Ricky Ponting, Michael Clarke hit Adelaide centuries against India
Ricky Ponting went two years without a Test hundred and now the veteran has scored two in three innings in a strong response to speculation his best cricket is behind him.
RICKY PONTING went two years without a Test hundred and now the veteran has scored two in three innings in a strong response to speculation his best cricket is behind him.
The 37-year-old hit 137 not out on Tuesday’s opening day of the fourth Test against India at Adelaide Oval to steer the home side to 3-335 at stumps, with skipper Michael Clarke scoring an unbeaten 140 on a flat batting track.
The 251-run stand between Clarke and Ponting was the pair’s second huge stand of the series after adding 288 in Sydney, where Clarke scored an unbeaten 329.
Ponting’s 41st century prompted a spirited waving of the bat to all parts of the ground and places the 162-Test veteran equal with South Africa’s Jacques Kallis, trailing only India’s Sachin Tendulkar (51).
“It just shows how much it means to him,” Australian batting coach Justin Langer told ABC Radio.
“I won’t be retiring at the end of this Test match,” Ponting told a news conference after being quizzed on his emotional celebration of his 41st hundred.
“How did I know I’ll come here and answer questions about my retirement?”
Ponting said it was always exciting to score a Test hundred, his second in three innings after breaking a two-year drought in the second Test in Sydney earlier this month.
“I haven’t scored a lot of those in the last couple of years which I have read a lot about lately as well,” grinned Ponting, who now boasts 400 runs at an average of 100.00 in this series.
“I want to be around to hopefully see this team climb up the rankings and if not be the number one-ranked side be very close to that.”
Unlike his 134 in Sydney, this time Ponting played with more of the style and daring that has defined his career, hitting 13 boundaries in five-and-a-half hours in front of 21,480 fans.
“I played better today than I did in Sydney,” Ponting said.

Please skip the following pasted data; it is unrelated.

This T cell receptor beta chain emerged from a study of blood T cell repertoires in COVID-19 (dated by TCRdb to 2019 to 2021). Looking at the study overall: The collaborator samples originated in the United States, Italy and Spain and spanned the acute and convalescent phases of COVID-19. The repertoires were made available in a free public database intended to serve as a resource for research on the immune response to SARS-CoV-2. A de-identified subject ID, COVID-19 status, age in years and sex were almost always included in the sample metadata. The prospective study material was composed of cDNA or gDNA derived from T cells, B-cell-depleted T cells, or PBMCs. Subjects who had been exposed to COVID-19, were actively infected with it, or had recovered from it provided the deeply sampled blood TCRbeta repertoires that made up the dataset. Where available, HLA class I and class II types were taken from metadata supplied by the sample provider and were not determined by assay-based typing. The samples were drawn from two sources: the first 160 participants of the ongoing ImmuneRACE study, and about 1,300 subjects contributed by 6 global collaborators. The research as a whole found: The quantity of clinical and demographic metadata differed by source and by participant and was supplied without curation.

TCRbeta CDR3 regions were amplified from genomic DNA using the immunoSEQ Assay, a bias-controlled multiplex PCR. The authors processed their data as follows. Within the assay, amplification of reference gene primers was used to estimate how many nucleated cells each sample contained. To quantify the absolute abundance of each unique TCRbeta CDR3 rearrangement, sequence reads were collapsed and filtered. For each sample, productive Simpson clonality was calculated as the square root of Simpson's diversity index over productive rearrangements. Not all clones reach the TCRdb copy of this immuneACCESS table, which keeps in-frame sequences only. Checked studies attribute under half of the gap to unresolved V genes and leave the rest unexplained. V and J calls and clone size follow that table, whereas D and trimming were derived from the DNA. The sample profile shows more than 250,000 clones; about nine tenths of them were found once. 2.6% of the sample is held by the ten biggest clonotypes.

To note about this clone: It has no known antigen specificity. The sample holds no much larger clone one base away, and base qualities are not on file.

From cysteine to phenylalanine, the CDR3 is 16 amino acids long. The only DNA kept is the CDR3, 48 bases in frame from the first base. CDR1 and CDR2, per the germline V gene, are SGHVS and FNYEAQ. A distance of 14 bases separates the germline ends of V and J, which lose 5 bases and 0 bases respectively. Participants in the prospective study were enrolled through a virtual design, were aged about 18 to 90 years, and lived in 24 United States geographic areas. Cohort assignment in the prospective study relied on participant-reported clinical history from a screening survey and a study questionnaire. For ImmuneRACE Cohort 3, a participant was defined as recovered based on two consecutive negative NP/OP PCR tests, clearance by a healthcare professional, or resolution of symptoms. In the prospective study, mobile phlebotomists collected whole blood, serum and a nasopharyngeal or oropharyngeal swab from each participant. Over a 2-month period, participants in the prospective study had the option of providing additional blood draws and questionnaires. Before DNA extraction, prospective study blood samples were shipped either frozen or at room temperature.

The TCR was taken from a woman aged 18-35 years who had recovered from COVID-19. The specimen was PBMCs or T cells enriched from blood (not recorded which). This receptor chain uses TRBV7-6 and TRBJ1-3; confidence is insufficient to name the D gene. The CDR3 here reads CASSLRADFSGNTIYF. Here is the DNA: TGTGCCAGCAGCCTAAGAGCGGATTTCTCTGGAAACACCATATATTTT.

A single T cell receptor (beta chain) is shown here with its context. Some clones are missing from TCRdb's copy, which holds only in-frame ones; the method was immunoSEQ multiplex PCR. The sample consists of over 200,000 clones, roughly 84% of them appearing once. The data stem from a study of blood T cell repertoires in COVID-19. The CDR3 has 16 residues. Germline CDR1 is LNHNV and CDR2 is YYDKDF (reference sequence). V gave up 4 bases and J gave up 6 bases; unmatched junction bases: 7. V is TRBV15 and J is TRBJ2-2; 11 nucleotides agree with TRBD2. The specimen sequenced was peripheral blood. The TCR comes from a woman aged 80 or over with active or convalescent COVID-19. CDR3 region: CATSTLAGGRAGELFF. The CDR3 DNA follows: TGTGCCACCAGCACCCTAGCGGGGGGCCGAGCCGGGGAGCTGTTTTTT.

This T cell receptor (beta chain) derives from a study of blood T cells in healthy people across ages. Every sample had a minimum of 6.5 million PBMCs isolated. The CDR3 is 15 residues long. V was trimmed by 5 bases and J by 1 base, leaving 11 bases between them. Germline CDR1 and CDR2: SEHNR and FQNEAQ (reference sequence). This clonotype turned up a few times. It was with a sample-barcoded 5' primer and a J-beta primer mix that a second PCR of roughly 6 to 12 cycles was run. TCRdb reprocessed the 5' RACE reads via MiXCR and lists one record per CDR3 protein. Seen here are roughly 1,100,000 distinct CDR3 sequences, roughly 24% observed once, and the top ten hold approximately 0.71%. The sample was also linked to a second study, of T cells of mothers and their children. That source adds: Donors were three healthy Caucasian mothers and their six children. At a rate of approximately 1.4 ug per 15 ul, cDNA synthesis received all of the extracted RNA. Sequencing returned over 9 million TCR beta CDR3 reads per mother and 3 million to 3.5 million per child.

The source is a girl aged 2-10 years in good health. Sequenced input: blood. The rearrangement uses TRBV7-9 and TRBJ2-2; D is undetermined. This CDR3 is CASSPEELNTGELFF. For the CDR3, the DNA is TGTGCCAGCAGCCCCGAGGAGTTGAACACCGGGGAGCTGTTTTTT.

“Am I still the player I was? I’m not sure.
“It’s probably interesting to ask the same question about Sachin (Tendulkar) or (Rahul) Dravid or (Jacques) Kallis, the guys who are the same sort of age as me and who are still out there playing Test cricket.
“We probably all realise we can’t play the same way forever right through our careers.
“It’s not as if I’m striving for anything personally out of the game.”
Ponting said he still had a great thirst for self-improvement at training.
“That’s one of the things that is the difference between good players and great players,” Test cricket’s third-leading run-scorer said.
Ponting said there had been “negativity” from outside when he stepped down from the captaincy in 2011 about how it would work with him staying in the team.
“We’re both grown-ups. I know my place in the team … Michael is the leader now,” Ponting said.
“I don’t think there was anyone within … Australian cricket who had doubts about the way I am around to help the younger guys.
“I am around for advice if Michael needs it. I am not going to press myself on him.”
Clarke’s 19th hundred and fifth in 11 matches since becoming captain came off 133 balls. He has scored a stunning 519 runs in the series at an average of 173.
The skipper was dropped at second slip by a diving VVS Laxman off Ishant Sharma’s bowling on 133 in the first over with the second new ball.
Clarke was also given a life on 35 when a cut shot flew between second slip and wicketkeeper Wriddhiman Saha.
Using wonderfully quick footwork and batting for part of the day in his baggy green cap to the spinners, Clarke stroked 19 fours and one six from 188 deliveries.
Australia had raced to 98 at lunch for the loss of three wickets.
David Warner (eight) was lbw to paceman Zaheer Khan and Shaun Marsh was bowled between bat and pad for three, missing a straight one from offspinner Ravi Ashwin.
Ashwin also removed opener Ed Cowan (30), caught at cover.
Marsh’s hesitant 12-ball display brings his tally for the series to 17 runs at an average of 3.40 and puts his immediate Test future at risk.
Australia lead the four-match series three-nil.
India offspinner Ravi Ashwin (2-81) said the tourists were keeping their heads high.
“Nobody is embarrassed. We are quite happy to keep coming and keep trying again and again and it will turn around sometime,” he said.
The home side will be anxious to push on to a big total, having scored more than 500 in their first innings against India in Adelaide eight years ago and losing the match.